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Risk of Regional Governance : Cultural Cognition and Interlocal Cooperation (Hardcover) (Thomas
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Many local governments in the United States continue to exist in a state of crisis, attempting to meet steady or growing demands with dwindling own-source and intergovernmental resources. Competition with other local governments for desirable firms and households is the prevailing way to confront this resource problem. However, cooperation is also possible, and formal and informal relationships with neighboring local governments are an increasingly common way to provide stability and manage risk. These relationships are at the heart of regional governance, a path to regionalism that reaches for some of the goals of metropolitan regional government reform while preserving local autonomy. While the path has been well-travelled for basic local services, it is rarely used to arrive at regionalism in land use planning and regulation, the policy domain through which interlocal inequities arise and persist.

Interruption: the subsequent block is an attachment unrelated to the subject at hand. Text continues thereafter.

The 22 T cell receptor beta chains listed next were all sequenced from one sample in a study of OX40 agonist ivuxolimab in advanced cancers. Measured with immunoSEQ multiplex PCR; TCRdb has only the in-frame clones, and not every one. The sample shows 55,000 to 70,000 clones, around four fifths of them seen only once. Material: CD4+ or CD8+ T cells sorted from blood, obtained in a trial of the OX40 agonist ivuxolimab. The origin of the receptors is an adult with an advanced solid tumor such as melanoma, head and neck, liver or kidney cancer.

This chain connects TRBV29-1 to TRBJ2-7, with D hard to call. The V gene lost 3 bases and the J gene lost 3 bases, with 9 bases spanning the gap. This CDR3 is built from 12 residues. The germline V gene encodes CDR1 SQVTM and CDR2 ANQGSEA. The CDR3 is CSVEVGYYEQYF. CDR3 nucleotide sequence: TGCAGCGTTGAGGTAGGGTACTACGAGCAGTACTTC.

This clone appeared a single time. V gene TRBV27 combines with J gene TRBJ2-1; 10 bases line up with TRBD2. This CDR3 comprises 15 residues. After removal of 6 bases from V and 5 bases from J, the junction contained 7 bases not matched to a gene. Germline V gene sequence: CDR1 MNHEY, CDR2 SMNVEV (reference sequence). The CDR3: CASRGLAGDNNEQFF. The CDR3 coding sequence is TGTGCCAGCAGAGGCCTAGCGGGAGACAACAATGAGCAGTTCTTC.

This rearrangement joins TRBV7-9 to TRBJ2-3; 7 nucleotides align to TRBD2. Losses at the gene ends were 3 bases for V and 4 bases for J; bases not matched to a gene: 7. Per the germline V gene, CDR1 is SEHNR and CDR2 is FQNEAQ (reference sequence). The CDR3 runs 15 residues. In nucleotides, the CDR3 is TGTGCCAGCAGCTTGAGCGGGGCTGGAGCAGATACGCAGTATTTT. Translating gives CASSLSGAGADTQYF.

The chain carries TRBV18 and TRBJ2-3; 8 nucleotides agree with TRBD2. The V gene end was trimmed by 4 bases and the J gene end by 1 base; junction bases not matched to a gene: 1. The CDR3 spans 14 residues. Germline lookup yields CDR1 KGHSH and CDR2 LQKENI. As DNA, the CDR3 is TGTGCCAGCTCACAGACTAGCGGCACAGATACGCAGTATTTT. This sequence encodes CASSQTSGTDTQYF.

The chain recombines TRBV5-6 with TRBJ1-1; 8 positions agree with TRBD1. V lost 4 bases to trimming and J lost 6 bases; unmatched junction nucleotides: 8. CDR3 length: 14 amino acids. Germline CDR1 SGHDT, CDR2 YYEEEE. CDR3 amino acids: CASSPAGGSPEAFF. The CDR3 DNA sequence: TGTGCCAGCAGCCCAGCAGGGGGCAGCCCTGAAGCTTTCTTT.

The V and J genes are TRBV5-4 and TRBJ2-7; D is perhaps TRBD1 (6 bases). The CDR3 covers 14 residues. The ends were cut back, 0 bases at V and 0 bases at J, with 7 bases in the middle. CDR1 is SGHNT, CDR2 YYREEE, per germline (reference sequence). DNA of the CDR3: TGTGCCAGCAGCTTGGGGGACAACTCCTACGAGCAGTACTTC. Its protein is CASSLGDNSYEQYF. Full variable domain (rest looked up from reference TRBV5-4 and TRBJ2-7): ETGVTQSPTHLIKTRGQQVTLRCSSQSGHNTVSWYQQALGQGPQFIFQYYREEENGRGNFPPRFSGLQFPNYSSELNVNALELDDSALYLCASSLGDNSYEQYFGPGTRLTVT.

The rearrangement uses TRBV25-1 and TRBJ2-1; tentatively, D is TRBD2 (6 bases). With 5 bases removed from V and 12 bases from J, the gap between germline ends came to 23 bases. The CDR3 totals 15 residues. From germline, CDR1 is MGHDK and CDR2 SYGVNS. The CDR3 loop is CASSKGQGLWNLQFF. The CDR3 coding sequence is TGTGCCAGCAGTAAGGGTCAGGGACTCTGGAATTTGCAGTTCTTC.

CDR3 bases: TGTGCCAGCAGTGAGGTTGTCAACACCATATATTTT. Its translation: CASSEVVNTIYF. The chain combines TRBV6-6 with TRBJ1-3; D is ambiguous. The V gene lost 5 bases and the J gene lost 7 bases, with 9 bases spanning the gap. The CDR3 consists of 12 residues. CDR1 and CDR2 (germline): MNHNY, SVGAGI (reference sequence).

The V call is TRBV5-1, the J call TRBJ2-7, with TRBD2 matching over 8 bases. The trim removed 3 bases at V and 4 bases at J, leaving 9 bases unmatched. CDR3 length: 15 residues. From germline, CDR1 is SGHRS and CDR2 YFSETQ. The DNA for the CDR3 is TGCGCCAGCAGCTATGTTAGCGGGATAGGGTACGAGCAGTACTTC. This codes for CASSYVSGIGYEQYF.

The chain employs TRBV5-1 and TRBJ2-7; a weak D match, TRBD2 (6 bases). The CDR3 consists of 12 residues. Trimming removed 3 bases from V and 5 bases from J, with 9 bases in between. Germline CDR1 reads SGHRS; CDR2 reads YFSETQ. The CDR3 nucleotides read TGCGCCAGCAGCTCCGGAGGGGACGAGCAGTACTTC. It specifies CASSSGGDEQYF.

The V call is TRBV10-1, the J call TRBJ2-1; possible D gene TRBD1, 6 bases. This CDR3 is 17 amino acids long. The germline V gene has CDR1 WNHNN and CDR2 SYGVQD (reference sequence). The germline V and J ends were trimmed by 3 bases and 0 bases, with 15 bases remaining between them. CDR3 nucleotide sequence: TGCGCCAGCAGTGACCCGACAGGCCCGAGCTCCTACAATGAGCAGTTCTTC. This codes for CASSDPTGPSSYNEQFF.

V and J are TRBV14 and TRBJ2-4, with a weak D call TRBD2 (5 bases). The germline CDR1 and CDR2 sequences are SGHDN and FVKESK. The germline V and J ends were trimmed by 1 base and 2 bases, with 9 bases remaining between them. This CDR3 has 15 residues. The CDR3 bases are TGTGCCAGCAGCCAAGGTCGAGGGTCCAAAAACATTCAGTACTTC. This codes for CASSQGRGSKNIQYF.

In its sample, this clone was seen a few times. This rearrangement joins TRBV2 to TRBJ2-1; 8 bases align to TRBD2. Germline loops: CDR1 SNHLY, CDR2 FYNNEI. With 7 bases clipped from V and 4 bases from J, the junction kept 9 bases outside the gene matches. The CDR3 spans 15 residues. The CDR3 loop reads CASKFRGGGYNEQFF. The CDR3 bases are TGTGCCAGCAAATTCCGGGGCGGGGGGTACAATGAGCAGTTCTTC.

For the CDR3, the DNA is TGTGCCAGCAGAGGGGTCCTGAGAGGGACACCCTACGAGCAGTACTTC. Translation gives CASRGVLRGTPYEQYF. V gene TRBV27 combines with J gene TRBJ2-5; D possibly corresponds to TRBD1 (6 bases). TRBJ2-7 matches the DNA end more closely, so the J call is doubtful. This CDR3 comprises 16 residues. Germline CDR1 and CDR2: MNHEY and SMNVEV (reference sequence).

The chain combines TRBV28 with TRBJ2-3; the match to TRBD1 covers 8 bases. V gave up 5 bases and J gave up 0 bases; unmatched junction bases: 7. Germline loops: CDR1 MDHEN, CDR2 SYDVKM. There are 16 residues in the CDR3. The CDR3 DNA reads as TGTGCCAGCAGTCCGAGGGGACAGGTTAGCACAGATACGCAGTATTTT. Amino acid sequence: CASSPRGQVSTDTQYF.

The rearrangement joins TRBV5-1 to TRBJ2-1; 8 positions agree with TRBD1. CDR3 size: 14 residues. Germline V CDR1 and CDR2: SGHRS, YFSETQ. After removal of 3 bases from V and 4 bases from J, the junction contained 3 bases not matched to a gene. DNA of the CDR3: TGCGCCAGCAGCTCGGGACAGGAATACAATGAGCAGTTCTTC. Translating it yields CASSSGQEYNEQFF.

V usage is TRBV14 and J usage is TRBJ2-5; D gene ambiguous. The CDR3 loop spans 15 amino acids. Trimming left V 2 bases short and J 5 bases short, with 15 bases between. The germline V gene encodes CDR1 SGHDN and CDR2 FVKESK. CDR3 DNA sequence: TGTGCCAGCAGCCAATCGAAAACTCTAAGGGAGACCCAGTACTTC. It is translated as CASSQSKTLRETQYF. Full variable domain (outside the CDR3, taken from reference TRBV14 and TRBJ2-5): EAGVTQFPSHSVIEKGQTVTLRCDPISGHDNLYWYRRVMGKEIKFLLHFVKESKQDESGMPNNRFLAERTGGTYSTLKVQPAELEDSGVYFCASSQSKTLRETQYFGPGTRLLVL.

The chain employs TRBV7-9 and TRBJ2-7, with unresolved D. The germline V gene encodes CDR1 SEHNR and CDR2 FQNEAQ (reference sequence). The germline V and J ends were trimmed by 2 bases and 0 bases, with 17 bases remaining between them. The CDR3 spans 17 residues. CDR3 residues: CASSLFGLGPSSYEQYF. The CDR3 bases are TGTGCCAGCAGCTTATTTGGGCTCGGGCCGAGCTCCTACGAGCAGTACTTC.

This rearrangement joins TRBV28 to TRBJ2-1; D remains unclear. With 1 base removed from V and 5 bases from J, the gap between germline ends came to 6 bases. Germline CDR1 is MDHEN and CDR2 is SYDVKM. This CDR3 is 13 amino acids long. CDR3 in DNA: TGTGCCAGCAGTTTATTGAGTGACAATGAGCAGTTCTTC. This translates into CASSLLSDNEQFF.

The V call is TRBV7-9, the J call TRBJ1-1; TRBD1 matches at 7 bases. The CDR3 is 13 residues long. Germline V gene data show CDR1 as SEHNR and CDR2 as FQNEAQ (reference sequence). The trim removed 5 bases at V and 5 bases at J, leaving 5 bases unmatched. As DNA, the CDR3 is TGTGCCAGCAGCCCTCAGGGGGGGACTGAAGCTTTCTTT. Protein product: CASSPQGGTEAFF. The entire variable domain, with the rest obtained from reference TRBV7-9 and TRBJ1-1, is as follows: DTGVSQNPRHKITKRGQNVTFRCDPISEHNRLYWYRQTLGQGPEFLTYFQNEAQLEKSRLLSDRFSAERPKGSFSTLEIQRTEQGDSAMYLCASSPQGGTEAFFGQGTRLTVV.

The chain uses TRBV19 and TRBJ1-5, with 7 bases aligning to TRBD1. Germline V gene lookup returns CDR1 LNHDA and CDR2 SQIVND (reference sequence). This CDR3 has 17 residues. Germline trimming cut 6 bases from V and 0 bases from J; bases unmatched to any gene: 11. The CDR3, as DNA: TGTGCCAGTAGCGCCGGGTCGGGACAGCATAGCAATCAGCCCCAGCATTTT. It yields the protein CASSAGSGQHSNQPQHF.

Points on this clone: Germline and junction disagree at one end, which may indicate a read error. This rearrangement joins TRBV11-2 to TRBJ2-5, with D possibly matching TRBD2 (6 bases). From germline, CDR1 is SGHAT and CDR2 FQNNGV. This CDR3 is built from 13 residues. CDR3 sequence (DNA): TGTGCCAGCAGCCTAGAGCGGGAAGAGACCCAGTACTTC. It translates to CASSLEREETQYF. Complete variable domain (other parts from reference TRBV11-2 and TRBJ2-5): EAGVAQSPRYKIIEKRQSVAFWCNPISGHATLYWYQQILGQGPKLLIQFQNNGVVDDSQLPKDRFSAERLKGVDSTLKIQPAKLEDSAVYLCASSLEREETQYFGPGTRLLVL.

The Risk of Regional Governance challenges this conventional wisdom. It probes the social psychology of local elected officials, the policy actors who would be responsible for adopting and nurturing interlocal land use cooperation. In place of the well-informed, rational decision-making at the heart of interlocal cooperation scholarship, Thomas S. Skuzinski advances a model of decision-making based on ideologically-driven, subjective risk assessment. Analysis of data from a survey of local elected officials in metropolitan Detroit and Grand Rapids, Michigan, yields compelling evidence that local elected officials draw on well-defined, measurable cultural worldviews to form consistent preferences about interlocal land use cooperation.
The Risk of Regional Governance marks the first empirical foray into how local elected officials think about regional governance, shedding light on decades-old theoretical debates about the optimal governance of metropolitan problems and charting novel policy recommendations designed to engage cultural rationality.